Pardon for Man Who Impersonated Moroccan Prince

March 20, 2008 09:40 AM
by findingDulcinea Staff
Fouad Mourtada escaped a three-year prison sentence for impersonating the Moroccan king’s brother on Facebook. Morocco has harsh media restrictions.

30-Second Summary

The pardon was issued just before the Prophet Muhammad’s birthday, a traditional time of forgiveness and a public holiday in Morocco.

The arrest, which took place in February, put a renewed focus on the kingdom’s tight reins on media.

Morocco’s Press Law was expanded in 2002 to make illegal any insult to Islam, the royal family or reference to the territory of Western Sahara as an independent country. Activist Nadia Yassine faces thousands of dollars in fines and jail time for her suggestion in a national paper that Morocco become a republic.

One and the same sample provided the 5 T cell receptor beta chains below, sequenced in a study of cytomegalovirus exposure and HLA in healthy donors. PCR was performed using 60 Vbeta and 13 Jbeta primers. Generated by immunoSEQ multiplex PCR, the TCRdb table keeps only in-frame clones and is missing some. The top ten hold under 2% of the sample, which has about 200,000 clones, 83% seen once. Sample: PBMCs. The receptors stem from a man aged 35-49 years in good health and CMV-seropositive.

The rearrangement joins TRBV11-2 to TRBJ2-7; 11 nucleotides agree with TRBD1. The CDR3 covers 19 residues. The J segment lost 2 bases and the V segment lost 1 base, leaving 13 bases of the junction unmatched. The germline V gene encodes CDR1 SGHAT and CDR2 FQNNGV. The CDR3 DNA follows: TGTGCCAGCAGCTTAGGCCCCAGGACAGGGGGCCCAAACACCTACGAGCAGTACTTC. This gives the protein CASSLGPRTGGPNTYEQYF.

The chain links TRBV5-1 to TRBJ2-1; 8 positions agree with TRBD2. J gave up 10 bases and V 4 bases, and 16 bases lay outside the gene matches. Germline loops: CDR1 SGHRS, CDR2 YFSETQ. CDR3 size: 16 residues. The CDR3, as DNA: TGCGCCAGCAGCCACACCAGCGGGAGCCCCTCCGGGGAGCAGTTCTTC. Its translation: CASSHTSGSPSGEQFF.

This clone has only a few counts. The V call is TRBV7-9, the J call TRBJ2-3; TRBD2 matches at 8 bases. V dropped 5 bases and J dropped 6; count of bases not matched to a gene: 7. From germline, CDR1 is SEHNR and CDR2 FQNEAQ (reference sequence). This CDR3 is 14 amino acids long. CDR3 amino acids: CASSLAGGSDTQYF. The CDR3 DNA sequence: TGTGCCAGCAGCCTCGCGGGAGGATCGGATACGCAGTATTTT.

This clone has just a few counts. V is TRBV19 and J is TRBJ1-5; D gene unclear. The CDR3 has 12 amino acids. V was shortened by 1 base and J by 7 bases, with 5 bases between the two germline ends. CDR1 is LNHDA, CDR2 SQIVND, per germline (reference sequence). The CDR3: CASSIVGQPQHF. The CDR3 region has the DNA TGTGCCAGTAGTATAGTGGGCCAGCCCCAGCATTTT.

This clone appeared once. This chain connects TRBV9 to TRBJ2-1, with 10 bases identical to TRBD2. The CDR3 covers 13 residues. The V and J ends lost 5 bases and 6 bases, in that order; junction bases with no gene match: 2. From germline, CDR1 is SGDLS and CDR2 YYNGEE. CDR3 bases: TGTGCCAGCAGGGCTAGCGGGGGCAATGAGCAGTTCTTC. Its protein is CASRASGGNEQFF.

In addition, the fact that Mourtada used Facebook to impersonate the Moroccan prince highlights how social networking sites have been used as forums for both unsavory activities and practical jokes.

For example, Fisher College student Cameron Walker was expelled after he tried to get a campus police officer fired. He wrote on his Facebook page, “Either we get a petition going … or we try and set him up.”

On a lighter note, Kyle Stoneman pulled one over on the campus police at George Washington University when a beer party he advertised on Facebook turned out to have cakes—not kegs—as its main attraction. “The look on the faces of the cops was priceless," he said.

Headline Link: ‘Morocco “Facebook Prince” Pardon’

Background: Media restrictions in Morocco

Related Topics: Social networking activities attract police


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